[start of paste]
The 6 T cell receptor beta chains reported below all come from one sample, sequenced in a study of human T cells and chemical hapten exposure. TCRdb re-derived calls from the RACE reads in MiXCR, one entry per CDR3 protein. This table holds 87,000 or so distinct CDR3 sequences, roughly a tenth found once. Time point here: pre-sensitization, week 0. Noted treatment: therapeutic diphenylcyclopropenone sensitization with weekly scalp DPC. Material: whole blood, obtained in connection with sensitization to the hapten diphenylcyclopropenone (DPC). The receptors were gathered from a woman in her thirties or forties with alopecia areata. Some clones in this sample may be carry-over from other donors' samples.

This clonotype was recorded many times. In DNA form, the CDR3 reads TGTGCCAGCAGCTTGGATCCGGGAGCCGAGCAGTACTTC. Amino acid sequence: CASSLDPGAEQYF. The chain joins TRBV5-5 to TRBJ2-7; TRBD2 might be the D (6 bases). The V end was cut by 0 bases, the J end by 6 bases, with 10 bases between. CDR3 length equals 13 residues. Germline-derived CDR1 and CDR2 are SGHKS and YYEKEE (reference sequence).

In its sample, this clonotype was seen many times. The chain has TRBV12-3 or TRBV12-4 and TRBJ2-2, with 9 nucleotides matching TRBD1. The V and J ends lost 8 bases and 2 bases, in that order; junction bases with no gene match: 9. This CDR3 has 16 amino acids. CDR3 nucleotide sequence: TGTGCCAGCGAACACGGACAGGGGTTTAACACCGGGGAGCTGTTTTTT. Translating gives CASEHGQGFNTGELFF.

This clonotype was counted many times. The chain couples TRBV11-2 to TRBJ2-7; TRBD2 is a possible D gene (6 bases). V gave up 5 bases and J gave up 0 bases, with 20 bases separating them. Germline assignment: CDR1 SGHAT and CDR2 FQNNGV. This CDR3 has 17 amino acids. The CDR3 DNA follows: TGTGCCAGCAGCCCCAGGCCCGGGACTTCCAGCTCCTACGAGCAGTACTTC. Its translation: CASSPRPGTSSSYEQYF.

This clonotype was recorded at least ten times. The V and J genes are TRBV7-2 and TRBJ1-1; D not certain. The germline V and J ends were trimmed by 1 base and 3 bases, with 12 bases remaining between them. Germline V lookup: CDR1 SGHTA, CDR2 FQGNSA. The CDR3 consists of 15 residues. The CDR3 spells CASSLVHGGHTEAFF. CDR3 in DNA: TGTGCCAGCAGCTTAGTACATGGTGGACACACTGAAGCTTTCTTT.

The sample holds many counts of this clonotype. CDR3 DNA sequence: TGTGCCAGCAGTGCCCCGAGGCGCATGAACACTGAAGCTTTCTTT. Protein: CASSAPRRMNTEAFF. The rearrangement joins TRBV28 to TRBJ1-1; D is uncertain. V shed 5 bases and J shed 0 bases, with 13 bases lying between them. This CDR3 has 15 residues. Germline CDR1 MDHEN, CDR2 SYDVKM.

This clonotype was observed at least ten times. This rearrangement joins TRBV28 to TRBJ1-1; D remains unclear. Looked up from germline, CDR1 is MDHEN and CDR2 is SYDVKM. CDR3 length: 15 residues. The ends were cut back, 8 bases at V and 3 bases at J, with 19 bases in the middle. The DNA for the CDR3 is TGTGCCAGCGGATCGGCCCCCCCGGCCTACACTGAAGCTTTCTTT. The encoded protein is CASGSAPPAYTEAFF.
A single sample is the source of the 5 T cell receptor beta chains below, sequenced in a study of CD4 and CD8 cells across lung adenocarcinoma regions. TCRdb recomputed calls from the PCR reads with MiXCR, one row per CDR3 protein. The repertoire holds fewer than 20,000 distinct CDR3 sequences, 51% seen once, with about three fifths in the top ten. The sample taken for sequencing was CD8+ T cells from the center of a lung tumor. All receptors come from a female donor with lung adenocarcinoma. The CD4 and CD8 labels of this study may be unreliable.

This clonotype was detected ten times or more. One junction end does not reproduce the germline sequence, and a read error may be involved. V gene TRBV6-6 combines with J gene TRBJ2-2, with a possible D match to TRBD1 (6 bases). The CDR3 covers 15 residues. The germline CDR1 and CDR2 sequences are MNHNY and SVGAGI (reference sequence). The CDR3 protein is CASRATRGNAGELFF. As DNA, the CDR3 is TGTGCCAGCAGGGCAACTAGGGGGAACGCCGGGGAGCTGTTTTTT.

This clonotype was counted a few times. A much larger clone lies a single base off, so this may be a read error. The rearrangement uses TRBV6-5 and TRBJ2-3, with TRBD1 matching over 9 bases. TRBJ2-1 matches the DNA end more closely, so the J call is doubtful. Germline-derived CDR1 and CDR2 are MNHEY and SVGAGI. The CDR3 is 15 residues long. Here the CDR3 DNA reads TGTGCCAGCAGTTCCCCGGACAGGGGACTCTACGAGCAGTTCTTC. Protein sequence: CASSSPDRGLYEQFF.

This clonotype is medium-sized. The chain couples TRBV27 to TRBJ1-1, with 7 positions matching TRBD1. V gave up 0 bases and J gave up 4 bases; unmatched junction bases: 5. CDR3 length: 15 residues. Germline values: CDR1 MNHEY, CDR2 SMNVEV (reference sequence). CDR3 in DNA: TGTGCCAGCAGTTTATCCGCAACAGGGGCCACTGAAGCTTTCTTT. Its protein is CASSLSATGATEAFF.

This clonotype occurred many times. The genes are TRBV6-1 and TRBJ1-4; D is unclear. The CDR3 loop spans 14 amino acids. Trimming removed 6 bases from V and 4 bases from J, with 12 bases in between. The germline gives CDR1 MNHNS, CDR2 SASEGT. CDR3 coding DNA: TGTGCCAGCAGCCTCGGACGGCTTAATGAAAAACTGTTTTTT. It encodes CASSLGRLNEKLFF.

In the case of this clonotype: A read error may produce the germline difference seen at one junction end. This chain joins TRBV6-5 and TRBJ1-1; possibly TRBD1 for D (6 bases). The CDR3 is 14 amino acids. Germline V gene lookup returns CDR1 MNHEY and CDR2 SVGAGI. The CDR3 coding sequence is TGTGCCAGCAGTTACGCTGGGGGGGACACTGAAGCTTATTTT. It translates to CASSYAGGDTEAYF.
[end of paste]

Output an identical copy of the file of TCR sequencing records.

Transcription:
The 6 T cell receptor beta chains reported below all come from one sample, sequenced in a study of human T cells and chemical hapten exposure. TCRdb re-derived calls from the RACE reads in MiXCR, one entry per CDR3 protein. This table holds 87,000 or so distinct CDR3 sequences, roughly a tenth found once. Time point here: pre-sensitization, week 0. Noted treatment: therapeutic diphenylcyclopropenone sensitization with weekly scalp DPC. Material: whole blood, obtained in connection with sensitization to the hapten diphenylcyclopropenone (DPC). The receptors were gathered from a woman in her thirties or forties with alopecia areata. Some clones in this sample may be carry-over from other donors' samples.

This clonotype was recorded many times. In DNA form, the CDR3 reads TGTGCCAGCAGCTTGGATCCGGGAGCCGAGCAGTACTTC. Amino acid sequence: CASSLDPGAEQYF. The chain joins TRBV5-5 to TRBJ2-7; TRBD2 might be the D (6 bases). The V end was cut by 0 bases, the J end by 6 bases, with 10 bases between. CDR3 length equals 13 residues. Germline-derived CDR1 and CDR2 are SGHKS and YYEKEE (reference sequence).

In its sample, this clonotype was seen many times. The chain has TRBV12-3 or TRBV12-4 and TRBJ2-2, with 9 nucleotides matching TRBD1. The V and J ends lost 8 bases and 2 bases, in that order; junction bases with no gene match: 9. This CDR3 has 16 amino acids. CDR3 nucleotide sequence: TGTGCCAGCGAACACGGACAGGGGTTTAACACCGGGGAGCTGTTTTTT. Translating gives CASEHGQGFNTGELFF.

This clonotype was counted many times. The chain couples TRBV11-2 to TRBJ2-7; TRBD2 is a possible D gene (6 bases). V gave up 5 bases and J gave up 0 bases, with 20 bases separating them. Germline assignment: CDR1 SGHAT and CDR2 FQNNGV. This CDR3 has 17 amino acids. The CDR3 DNA follows: TGTGCCAGCAGCCCCAGGCCCGGGACTTCCAGCTCCTACGAGCAGTACTTC. Its translation: CASSPRPGTSSSYEQYF.

This clonotype was recorded at least ten times. The V and J genes are TRBV7-2 and TRBJ1-1; D not certain. The germline V and J ends were trimmed by 1 base and 3 bases, with 12 bases remaining between them. Germline V lookup: CDR1 SGHTA, CDR2 FQGNSA. The CDR3 consists of 15 residues. The CDR3 spells CASSLVHGGHTEAFF. CDR3 in DNA: TGTGCCAGCAGCTTAGTACATGGTGGACACACTGAAGCTTTCTTT.

The sample holds many counts of this clonotype. CDR3 DNA sequence: TGTGCCAGCAGTGCCCCGAGGCGCATGAACACTGAAGCTTTCTTT. Protein: CASSAPRRMNTEAFF. The rearrangement joins TRBV28 to TRBJ1-1; D is uncertain. V shed 5 bases and J shed 0 bases, with 13 bases lying between them. This CDR3 has 15 residues. Germline CDR1 MDHEN, CDR2 SYDVKM.

This clonotype was observed at least ten times. This rearrangement joins TRBV28 to TRBJ1-1; D remains unclear. Looked up from germline, CDR1 is MDHEN and CDR2 is SYDVKM. CDR3 length: 15 residues. The ends were cut back, 8 bases at V and 3 bases at J, with 19 bases in the middle. The DNA for the CDR3 is TGTGCCAGCGGATCGGCCCCCCCGGCCTACACTGAAGCTTTCTTT. The encoded protein is CASGSAPPAYTEAFF.
A single sample is the source of the 5 T cell receptor beta chains below, sequenced in a study of CD4 and CD8 cells across lung adenocarcinoma regions. TCRdb recomputed calls from the PCR reads with MiXCR, one row per CDR3 protein. The repertoire holds fewer than 20,000 distinct CDR3 sequences, 51% seen once, with about three fifths in the top ten. The sample taken for sequencing was CD8+ T cells from the center of a lung tumor. All receptors come from a female donor with lung adenocarcinoma. The CD4 and CD8 labels of this study may be unreliable.

This clonotype was detected ten times or more. One junction end does not reproduce the germline sequence, and a read error may be involved. V gene TRBV6-6 combines with J gene TRBJ2-2, with a possible D match to TRBD1 (6 bases). The CDR3 covers 15 residues. The germline CDR1 and CDR2 sequences are MNHNY and SVGAGI (reference sequence). The CDR3 protein is CASRATRGNAGELFF. As DNA, the CDR3 is TGTGCCAGCAGGGCAACTAGGGGGAACGCCGGGGAGCTGTTTTTT.

This clonotype was counted a few times. A much larger clone lies a single base off, so this may be a read error. The rearrangement uses TRBV6-5 and TRBJ2-3, with TRBD1 matching over 9 bases. TRBJ2-1 matches the DNA end more closely, so the J call is doubtful. Germline-derived CDR1 and CDR2 are MNHEY and SVGAGI. The CDR3 is 15 residues long. Here the CDR3 DNA reads TGTGCCAGCAGTTCCCCGGACAGGGGACTCTACGAGCAGTTCTTC. Protein sequence: CASSSPDRGLYEQFF.

This clonotype is medium-sized. The chain couples TRBV27 to TRBJ1-1, with 7 positions matching TRBD1. V gave up 0 bases and J gave up 4 bases; unmatched junction bases: 5. CDR3 length: 15 residues. Germline values: CDR1 MNHEY, CDR2 SMNVEV (reference sequence). CDR3 in DNA: TGTGCCAGCAGTTTATCCGCAACAGGGGCCACTGAAGCTTTCTTT. Its protein is CASSLSATGATEAFF.

This clonotype occurred many times. The genes are TRBV6-1 and TRBJ1-4; D is unclear. The CDR3 loop spans 14 amino acids. Trimming removed 6 bases from V and 4 bases from J, with 12 bases in between. The germline gives CDR1 MNHNS, CDR2 SASEGT. CDR3 coding DNA: TGTGCCAGCAGCCTCGGACGGCTTAATGAAAAACTGTTTTTT. It encodes CASSLGRLNEKLFF.

In the case of this clonotype: A read error may produce the germline difference seen at one junction end. This chain joins TRBV6-5 and TRBJ1-1; possibly TRBD1 for D (6 bases). The CDR3 is 14 amino acids. Germline V gene lookup returns CDR1 MNHEY and CDR2 SVGAGI. The CDR3 coding sequence is TGTGCCAGCAGTTACGCTGGGGGGGACACTGAAGCTTATTTT. It translates to CASSYAGGDTEAYF.